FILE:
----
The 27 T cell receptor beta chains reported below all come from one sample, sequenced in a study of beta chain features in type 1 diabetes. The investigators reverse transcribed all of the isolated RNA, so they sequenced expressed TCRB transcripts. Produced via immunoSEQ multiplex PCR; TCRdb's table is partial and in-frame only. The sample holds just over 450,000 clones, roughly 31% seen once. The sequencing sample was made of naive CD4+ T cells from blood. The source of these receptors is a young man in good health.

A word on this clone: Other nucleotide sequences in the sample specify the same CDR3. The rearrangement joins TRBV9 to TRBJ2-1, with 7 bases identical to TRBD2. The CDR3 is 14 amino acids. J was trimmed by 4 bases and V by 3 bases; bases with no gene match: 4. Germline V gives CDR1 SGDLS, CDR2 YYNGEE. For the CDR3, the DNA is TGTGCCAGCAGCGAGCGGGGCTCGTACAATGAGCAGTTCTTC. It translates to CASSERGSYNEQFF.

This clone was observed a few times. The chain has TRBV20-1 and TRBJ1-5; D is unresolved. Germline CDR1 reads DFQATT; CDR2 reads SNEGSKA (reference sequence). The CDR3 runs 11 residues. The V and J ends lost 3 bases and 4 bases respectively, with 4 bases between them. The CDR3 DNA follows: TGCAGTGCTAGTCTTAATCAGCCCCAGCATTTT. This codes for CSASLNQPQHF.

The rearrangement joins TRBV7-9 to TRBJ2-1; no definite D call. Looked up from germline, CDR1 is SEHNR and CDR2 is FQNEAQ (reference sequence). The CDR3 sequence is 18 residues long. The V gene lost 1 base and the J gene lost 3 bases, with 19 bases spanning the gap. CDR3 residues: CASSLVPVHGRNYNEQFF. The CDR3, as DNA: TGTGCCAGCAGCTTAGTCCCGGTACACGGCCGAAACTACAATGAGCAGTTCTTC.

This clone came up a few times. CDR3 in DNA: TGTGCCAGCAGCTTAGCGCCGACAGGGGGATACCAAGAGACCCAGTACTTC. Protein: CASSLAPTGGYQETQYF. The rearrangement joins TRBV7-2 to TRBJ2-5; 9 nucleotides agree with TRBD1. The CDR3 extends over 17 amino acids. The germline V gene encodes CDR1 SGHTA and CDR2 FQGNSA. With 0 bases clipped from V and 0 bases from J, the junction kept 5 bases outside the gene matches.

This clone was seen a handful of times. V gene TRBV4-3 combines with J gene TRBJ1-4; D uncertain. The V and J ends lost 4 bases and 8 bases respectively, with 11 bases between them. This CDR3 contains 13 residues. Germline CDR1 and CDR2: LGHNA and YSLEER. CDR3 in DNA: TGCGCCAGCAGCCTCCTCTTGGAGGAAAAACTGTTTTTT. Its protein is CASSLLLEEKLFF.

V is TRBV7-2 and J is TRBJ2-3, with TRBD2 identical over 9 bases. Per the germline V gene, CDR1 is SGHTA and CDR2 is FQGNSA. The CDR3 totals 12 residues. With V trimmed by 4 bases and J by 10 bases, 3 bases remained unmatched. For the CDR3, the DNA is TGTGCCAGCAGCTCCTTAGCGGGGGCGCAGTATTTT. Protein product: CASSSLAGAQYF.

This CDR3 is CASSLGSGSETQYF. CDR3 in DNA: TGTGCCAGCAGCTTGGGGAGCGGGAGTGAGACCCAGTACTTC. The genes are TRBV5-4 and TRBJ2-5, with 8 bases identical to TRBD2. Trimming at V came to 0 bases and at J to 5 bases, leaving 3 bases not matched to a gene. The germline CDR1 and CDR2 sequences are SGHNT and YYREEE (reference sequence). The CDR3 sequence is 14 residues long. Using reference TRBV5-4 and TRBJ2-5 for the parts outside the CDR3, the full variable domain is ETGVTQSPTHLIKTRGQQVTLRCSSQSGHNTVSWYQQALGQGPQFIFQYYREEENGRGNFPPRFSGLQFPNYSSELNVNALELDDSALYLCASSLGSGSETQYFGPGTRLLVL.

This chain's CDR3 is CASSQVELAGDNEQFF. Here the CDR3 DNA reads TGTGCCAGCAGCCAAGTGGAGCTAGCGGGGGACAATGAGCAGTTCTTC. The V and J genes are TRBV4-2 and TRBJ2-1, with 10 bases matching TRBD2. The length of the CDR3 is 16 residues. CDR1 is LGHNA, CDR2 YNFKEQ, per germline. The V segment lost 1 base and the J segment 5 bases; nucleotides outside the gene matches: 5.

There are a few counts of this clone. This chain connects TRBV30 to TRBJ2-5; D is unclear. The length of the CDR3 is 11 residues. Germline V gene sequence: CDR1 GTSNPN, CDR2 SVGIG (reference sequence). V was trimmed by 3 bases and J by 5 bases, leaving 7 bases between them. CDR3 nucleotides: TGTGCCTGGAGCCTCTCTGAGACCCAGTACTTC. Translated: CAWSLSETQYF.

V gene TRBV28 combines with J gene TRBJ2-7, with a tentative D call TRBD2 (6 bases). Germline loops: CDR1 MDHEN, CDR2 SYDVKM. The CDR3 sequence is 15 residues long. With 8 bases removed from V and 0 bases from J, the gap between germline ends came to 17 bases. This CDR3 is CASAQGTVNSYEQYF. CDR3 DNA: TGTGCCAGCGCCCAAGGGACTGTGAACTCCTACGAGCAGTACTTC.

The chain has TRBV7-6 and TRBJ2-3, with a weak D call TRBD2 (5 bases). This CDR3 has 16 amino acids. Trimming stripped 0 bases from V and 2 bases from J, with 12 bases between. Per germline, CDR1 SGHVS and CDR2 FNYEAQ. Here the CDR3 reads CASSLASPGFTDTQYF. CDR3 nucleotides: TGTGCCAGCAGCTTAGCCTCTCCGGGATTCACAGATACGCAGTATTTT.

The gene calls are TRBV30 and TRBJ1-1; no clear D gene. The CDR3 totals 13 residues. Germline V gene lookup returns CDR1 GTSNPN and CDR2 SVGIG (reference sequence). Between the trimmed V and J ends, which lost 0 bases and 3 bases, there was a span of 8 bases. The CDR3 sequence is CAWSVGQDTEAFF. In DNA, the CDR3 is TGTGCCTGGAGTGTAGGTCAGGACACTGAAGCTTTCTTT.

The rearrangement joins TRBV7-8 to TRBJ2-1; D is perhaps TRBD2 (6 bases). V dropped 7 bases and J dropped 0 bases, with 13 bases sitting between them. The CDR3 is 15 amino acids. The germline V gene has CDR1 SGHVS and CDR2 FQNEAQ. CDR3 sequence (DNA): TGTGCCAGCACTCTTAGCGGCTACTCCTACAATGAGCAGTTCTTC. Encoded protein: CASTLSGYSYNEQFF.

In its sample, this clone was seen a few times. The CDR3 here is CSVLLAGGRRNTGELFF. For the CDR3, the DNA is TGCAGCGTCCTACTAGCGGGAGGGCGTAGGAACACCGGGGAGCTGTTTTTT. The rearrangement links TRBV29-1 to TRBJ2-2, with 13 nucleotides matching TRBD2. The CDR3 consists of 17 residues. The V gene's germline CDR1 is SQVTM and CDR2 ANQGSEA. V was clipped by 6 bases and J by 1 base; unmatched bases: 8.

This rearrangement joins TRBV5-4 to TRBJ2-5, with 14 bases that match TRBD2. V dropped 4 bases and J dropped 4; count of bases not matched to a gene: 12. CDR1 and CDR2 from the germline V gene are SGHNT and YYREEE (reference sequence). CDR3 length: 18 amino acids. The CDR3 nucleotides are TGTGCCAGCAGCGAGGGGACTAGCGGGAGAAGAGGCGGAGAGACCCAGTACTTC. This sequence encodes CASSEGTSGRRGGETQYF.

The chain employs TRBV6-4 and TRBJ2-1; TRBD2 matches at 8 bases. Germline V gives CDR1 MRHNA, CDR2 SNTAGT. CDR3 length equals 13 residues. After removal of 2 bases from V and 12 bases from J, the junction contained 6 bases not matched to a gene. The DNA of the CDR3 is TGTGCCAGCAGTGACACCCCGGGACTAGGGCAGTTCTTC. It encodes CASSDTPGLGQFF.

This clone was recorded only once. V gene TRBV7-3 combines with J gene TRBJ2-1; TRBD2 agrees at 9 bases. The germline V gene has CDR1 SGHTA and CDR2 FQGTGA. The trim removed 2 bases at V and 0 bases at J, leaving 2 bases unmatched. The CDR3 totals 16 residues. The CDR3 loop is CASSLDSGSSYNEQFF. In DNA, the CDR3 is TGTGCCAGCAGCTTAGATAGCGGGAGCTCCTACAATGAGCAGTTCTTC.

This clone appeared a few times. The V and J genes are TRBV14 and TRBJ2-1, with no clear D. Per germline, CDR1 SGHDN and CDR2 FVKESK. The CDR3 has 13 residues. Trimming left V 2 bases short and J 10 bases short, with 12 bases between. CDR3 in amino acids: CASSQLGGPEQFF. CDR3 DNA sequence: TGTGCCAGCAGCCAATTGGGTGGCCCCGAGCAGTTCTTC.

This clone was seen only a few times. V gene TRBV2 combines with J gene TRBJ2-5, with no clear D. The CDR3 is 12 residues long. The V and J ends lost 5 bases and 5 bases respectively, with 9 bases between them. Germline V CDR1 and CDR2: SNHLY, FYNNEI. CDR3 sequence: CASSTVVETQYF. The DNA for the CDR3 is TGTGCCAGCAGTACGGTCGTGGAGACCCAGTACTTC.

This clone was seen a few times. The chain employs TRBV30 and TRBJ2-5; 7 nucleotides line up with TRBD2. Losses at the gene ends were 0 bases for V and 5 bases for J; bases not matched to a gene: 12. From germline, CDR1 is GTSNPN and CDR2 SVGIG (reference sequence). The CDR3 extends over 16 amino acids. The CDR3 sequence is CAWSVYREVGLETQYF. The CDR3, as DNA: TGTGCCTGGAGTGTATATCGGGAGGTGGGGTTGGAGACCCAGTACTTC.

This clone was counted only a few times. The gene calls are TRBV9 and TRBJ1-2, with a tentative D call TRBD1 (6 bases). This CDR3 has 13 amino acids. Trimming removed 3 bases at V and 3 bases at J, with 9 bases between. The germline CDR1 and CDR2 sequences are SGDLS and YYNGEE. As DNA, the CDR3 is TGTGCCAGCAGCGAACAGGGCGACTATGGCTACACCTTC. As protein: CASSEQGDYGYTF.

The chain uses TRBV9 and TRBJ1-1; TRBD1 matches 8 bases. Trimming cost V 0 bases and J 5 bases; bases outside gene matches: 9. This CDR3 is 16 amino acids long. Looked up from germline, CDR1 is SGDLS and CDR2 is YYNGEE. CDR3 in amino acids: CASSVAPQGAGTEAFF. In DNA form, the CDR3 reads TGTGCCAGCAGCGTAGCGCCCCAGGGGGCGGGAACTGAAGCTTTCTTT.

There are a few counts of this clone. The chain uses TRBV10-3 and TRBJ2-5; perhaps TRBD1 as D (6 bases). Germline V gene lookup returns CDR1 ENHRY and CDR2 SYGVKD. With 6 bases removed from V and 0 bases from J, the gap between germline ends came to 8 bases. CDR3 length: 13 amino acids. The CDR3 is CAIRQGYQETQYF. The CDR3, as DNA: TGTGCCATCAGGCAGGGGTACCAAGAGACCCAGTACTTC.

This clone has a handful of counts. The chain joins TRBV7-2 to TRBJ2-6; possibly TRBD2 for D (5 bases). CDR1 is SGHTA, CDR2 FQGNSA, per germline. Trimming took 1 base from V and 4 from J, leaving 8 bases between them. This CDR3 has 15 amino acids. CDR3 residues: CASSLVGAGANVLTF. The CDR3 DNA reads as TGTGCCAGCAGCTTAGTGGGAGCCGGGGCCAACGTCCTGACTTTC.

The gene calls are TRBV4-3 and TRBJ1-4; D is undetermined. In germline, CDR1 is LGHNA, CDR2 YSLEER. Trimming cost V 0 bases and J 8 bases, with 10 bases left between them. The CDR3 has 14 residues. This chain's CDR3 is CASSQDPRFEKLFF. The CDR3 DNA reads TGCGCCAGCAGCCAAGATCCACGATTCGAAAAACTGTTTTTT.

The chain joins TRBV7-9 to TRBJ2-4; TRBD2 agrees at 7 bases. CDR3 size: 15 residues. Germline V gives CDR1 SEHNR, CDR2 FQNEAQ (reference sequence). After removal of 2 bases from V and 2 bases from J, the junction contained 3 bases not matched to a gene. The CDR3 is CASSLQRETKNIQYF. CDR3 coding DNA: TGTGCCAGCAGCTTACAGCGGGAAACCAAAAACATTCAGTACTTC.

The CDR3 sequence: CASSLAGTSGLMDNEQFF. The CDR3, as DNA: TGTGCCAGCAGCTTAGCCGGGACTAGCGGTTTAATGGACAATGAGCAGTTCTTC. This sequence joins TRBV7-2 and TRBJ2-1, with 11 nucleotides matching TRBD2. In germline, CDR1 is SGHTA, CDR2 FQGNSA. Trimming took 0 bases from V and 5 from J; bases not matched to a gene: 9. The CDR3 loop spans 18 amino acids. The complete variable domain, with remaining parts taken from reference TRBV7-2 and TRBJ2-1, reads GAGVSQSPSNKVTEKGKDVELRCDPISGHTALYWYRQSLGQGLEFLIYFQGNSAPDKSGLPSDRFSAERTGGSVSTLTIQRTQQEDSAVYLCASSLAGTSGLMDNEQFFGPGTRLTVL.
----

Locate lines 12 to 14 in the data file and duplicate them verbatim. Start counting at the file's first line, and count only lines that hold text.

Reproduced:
The chain has TRBV7-6 and TRBJ2-3, with a weak D call TRBD2 (5 bases). This CDR3 has 16 amino acids. Trimming stripped 0 bases from V and 2 bases from J, with 12 bases between. Per germline, CDR1 SGHVS and CDR2 FNYEAQ. Here the CDR3 reads CASSLASPGFTDTQYF. CDR3 nucleotides: TGTGCCAGCAGCTTAGCCTCTCCGGGATTCACAGATACGCAGTATTTT.

The gene calls are TRBV30 and TRBJ1-1; no clear D gene. The CDR3 totals 13 residues. Germline V gene lookup returns CDR1 GTSNPN and CDR2 SVGIG (reference sequence). Between the trimmed V and J ends, which lost 0 bases and 3 bases, there was a span of 8 bases. The CDR3 sequence is CAWSVGQDTEAFF. In DNA, the CDR3 is TGTGCCTGGAGTGTAGGTCAGGACACTGAAGCTTTCTTT.

The rearrangement joins TRBV7-8 to TRBJ2-1; D is perhaps TRBD2 (6 bases). V dropped 7 bases and J dropped 0 bases, with 13 bases sitting between them. The CDR3 is 15 amino acids. The germline V gene has CDR1 SGHVS and CDR2 FQNEAQ. CDR3 sequence (DNA): TGTGCCAGCACTCTTAGCGGCTACTCCTACAATGAGCAGTTCTTC. Encoded protein: CASTLSGYSYNEQFF.